I have travelled quite a bit over the past few years and one of the things I have noticed is that many restaurants have moved away from traditional place settings at the dining table. Although I suspect that this is part of their branding efforts to be seen as upbeat and unique, it can also be confusing and occasionally embarrassing for their patrons. This makes it more important than ever to familiarize yourself with various types of cutlery and know how to use them.
If the table is set traditionally, utensils are used starting from outside the place setting, and working in. If it isn’t use the appropriate utensil.
When holding a knife the fork is always held in the left hand. When in the left hand, the fork is held with the tines facing down. The knife is held in the right hand with the index finger on top. When eating American style after cutting the food, the knife is placed on the upper right corner of the plate and the fork is transferred to the right hand with the tines facing up for eating.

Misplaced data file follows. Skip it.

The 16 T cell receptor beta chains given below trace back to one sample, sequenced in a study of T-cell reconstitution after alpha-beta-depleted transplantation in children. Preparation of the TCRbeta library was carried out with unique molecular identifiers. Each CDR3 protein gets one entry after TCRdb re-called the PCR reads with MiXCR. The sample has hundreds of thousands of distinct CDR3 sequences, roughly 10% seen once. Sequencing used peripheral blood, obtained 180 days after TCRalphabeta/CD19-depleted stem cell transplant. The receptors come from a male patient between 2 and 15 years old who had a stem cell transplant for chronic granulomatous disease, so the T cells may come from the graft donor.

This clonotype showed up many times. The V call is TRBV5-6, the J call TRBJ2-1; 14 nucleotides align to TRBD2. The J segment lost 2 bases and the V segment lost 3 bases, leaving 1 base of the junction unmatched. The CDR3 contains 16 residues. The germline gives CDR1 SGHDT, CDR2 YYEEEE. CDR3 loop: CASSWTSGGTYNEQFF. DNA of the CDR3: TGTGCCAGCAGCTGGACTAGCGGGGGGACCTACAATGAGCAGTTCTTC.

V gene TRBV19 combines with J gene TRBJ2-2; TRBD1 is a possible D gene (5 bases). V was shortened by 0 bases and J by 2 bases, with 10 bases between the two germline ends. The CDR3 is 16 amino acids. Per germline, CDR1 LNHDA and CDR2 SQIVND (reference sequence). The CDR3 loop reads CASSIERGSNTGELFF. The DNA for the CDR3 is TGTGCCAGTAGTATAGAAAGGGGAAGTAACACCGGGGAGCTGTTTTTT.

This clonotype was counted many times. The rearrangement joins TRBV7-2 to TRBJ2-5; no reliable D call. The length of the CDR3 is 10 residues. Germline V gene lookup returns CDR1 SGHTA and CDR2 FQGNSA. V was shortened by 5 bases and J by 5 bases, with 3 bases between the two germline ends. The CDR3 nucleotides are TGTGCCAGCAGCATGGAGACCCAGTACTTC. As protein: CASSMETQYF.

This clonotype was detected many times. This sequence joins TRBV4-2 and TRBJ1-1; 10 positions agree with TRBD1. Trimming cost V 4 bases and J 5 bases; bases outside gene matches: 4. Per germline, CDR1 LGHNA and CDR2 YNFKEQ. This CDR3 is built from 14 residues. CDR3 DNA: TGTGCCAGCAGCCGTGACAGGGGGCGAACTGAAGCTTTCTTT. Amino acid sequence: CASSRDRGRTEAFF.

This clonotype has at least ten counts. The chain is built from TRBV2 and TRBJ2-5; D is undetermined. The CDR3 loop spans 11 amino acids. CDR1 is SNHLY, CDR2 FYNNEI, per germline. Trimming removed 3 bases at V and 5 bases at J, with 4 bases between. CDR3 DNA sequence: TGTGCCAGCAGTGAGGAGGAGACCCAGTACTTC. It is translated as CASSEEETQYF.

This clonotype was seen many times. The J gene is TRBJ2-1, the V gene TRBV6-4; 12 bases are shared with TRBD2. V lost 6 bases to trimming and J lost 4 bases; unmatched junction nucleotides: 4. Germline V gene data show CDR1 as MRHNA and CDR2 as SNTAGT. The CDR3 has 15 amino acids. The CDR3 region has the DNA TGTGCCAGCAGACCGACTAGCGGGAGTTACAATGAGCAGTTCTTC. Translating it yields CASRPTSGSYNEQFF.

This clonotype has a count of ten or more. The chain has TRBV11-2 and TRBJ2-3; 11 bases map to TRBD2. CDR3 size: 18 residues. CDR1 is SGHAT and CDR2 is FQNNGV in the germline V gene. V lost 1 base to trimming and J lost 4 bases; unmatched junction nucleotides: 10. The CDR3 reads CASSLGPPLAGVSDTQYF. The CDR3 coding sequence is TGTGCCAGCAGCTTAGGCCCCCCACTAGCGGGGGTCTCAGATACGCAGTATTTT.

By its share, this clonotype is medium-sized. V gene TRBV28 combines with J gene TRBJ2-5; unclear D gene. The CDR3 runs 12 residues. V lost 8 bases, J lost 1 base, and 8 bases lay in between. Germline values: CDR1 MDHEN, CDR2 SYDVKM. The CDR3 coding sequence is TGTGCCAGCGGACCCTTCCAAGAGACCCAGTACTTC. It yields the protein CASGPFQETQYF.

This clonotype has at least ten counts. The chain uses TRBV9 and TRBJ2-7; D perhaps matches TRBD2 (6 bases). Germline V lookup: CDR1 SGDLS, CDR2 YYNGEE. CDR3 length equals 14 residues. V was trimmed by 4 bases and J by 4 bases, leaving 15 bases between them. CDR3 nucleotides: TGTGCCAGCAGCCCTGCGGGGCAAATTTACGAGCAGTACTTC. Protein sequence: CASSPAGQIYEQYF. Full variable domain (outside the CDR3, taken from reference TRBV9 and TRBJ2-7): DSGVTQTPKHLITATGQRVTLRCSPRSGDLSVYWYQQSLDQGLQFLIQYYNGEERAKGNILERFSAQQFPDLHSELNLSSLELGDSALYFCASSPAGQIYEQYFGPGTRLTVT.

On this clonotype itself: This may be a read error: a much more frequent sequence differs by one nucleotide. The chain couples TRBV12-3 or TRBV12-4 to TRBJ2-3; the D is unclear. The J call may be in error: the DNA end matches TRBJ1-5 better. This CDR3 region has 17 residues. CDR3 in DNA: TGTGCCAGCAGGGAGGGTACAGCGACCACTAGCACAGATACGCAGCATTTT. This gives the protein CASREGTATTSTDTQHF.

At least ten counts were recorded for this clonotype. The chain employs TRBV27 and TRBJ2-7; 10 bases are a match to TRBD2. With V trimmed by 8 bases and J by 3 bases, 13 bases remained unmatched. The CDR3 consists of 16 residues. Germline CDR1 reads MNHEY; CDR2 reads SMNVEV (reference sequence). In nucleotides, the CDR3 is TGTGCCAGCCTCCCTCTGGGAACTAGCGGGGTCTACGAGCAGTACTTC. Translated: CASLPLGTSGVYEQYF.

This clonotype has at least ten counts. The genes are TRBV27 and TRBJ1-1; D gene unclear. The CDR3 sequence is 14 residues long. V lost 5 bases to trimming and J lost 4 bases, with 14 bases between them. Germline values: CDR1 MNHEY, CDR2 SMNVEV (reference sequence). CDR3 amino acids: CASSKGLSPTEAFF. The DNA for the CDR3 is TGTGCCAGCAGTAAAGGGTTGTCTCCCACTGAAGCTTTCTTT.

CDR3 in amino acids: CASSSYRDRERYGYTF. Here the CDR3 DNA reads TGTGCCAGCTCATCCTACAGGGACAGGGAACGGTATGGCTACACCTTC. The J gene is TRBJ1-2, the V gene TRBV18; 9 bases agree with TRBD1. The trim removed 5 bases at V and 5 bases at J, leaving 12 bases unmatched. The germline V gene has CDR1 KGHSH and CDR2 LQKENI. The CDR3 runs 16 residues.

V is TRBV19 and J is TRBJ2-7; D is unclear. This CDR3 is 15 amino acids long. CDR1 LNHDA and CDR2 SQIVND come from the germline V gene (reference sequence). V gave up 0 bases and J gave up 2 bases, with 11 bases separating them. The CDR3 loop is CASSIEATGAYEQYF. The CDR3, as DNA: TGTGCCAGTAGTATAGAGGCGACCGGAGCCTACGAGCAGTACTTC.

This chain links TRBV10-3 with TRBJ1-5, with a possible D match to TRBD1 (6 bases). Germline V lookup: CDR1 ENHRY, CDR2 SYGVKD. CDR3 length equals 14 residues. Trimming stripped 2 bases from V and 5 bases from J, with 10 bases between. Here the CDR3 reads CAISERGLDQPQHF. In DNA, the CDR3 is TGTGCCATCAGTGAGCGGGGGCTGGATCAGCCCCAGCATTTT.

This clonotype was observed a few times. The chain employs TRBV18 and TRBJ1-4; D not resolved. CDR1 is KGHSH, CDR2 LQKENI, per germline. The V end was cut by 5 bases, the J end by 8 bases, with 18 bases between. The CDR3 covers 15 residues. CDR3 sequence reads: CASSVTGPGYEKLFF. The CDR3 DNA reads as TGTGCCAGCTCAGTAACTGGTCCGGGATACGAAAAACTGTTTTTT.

Here are a few more tips:
- Only begin eating when everyone has been served. The host picks up his or her cutlery first.
- Once a piece of cutlery is picked up, it is never put back on the table. It lies on the plate with the handle resting on the rim.
- When taking butter, use the butter knife or serving utensil to place it on your bread plate. Then use your butter knife (spreader) to butter your bread.
- Leave spoons on the service plate or saucer. An exception is made if the soup plate or soup cup has no service plate.
If you want to take a break, but don’t want your plate taken away, signal this by placing the fork and knife at right angles on the plate, tines facing down.
- When dining American Style, hands go in the lap. Wrists, arms and elbows stay off the table.
- When eating European Style, keep hands and wrists above the table at all times.
With either style the elbows stay off the table until the meal has ended.
When the meal is finished, place your fork and knife on the plate diagonally like the 10:20 clock position. The knife sits above the fork with the blade facing toward it. Napkin goes to the left of the plate… never on it. In some regions it is the custom to place the fork and knife vertically in the centre of the plate instead of the 10:20 position.